One child who went to Cohen’s Children’s Hospital is Jayden Hardowar, 8, who was apparently in good health before he suddenly suffered cardiac arrest one night.
In late April, Jayden started to have a fever and bouts of diarrhea. His parents took him to his pediatrician, and soon after, he seemed to respond well to Tylenol. Mother Navita Hardowar said that his temperature had broken after a few days and that he had never been short of breath. Although Jayden’s father, Roup, said that his son’s strength had not really returned, they were not too worried because they thought it might be due to diarrhea.
A family in Queens tells their story of almost losing their young son to a virus that they say was not supposed to target children. Now they are warning other parents. Report by Melissa Russo of NBC New York.
Her mother said she noticed something was really wrong when she was sitting in bed with the child, and saw her son’s head and hands twisted in an unorthodox position toward back.
“I quickly looked at his face and his lips were all blue at the time, so I knew right away that something was wrong here with Jayden,” said Navita Hardowar. She started shouting his name, but he didn’t answer. The boy’s brother and father practiced CPR, and soon he was rushed to the Jamaica hospital before being rushed to Cohen’s Children’s Hospital in Nassau County.
In Jayden’s case, it only took five days for a healthy boy to pass playing games and singing to need a machine to help him breathe for several days, unable to talk to his parents who tried to video chat with him from his hospital bed. . His parents said he suffered from inflammation and suffered from cardiac arrest and heart failure.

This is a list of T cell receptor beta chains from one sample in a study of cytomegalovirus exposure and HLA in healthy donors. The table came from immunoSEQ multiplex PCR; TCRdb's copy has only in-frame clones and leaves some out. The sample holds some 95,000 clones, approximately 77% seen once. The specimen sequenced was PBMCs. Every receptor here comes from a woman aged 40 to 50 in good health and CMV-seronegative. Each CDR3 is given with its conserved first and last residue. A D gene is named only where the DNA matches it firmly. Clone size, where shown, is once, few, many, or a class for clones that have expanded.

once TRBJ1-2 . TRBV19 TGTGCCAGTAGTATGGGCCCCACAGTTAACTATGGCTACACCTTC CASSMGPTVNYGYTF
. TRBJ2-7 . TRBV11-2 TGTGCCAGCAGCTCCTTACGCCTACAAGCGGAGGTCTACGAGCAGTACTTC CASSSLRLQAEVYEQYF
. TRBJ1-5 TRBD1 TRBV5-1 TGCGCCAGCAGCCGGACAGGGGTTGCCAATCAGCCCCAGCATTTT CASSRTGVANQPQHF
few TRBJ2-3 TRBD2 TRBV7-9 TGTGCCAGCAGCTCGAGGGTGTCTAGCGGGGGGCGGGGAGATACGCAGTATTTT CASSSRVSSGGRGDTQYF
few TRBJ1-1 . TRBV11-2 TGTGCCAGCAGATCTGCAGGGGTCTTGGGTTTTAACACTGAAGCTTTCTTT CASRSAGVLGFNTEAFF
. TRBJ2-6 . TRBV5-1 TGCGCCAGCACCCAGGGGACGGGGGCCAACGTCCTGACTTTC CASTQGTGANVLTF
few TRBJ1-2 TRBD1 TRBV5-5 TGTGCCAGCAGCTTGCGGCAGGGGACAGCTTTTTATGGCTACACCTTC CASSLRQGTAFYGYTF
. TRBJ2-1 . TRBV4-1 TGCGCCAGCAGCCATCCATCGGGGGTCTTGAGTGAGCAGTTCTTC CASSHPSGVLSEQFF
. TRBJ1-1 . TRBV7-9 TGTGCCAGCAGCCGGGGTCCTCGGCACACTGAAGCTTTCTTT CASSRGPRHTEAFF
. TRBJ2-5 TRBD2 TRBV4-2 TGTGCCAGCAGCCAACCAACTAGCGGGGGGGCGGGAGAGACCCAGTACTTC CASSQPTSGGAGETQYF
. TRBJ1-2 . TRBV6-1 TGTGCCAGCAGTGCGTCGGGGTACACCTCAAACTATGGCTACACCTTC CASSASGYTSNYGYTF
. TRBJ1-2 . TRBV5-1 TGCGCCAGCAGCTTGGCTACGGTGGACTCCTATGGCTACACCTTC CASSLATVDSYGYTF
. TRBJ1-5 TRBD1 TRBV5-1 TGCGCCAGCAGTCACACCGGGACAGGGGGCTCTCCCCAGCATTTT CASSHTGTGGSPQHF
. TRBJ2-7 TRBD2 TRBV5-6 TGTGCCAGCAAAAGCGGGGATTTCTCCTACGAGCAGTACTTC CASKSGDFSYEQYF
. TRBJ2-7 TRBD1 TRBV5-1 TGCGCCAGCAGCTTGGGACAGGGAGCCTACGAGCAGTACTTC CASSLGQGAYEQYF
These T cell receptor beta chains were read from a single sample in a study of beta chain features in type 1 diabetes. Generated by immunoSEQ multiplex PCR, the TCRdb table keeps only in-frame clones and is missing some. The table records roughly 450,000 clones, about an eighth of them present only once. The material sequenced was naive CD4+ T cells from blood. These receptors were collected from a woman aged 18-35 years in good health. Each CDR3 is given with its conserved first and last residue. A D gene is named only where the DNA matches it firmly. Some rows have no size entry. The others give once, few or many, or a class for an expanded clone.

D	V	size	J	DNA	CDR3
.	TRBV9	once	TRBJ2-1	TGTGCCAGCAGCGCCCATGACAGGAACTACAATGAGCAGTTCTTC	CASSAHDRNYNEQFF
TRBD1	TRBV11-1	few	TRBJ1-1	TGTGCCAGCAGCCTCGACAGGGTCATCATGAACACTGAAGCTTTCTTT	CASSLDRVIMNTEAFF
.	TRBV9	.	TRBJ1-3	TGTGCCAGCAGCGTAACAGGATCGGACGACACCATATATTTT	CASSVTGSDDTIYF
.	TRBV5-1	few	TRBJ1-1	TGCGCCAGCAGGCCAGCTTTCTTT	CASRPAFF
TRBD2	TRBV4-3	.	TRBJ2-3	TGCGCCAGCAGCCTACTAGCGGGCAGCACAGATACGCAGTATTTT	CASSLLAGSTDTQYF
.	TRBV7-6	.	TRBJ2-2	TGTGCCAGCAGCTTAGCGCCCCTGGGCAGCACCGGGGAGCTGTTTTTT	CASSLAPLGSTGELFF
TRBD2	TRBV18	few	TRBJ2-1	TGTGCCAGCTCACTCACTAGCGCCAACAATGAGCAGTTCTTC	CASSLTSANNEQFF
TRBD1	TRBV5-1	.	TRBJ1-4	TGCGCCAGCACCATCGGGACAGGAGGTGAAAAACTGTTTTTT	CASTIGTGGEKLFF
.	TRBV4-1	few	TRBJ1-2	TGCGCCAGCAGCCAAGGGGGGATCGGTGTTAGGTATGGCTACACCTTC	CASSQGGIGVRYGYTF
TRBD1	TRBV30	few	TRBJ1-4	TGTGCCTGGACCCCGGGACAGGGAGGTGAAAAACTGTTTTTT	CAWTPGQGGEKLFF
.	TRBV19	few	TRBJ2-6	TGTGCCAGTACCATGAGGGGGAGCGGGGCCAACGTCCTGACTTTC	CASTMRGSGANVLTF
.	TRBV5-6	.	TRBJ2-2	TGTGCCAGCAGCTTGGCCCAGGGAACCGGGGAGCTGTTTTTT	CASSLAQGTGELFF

Papa Roup still doesn’t know how his son got the virus. “None of us – six of us at home: two adults, four children – none of us had been sick. We have all been very strong and we practice social distancing very diligently … we thought we were safe, “he told me.
Fortunately, Jayden was finally good enough to be removed from the ventilator over the weekend, three days after being rushed to hospital. Although he still finds it difficult to speak, his parents said their boy was more reactive on Sunday when they spoke to him, and they hope to see him at home soon.
“It just shows that COVID spares no age group and can cause very serious illnesses, even in children,” said Dr. Schneider.
Scott Gotlieb, former FDA chief and New York emergency room physician, echoed these feelings during an appearance on CNBC, saying the new cases appeared to refute the previous idea that the coronavirus “did not really affect patients.” children ”.
“We certainly know that there are children who have been hospitalized, who have fallen very ill, but now it seems that there are unusual phenomena that affect children – not in large numbers, these still seem to be small medical reports the literature – but there are unusual syndromes that children develop, possibly due to the coronavirus, “said Gottlieb on CNBC.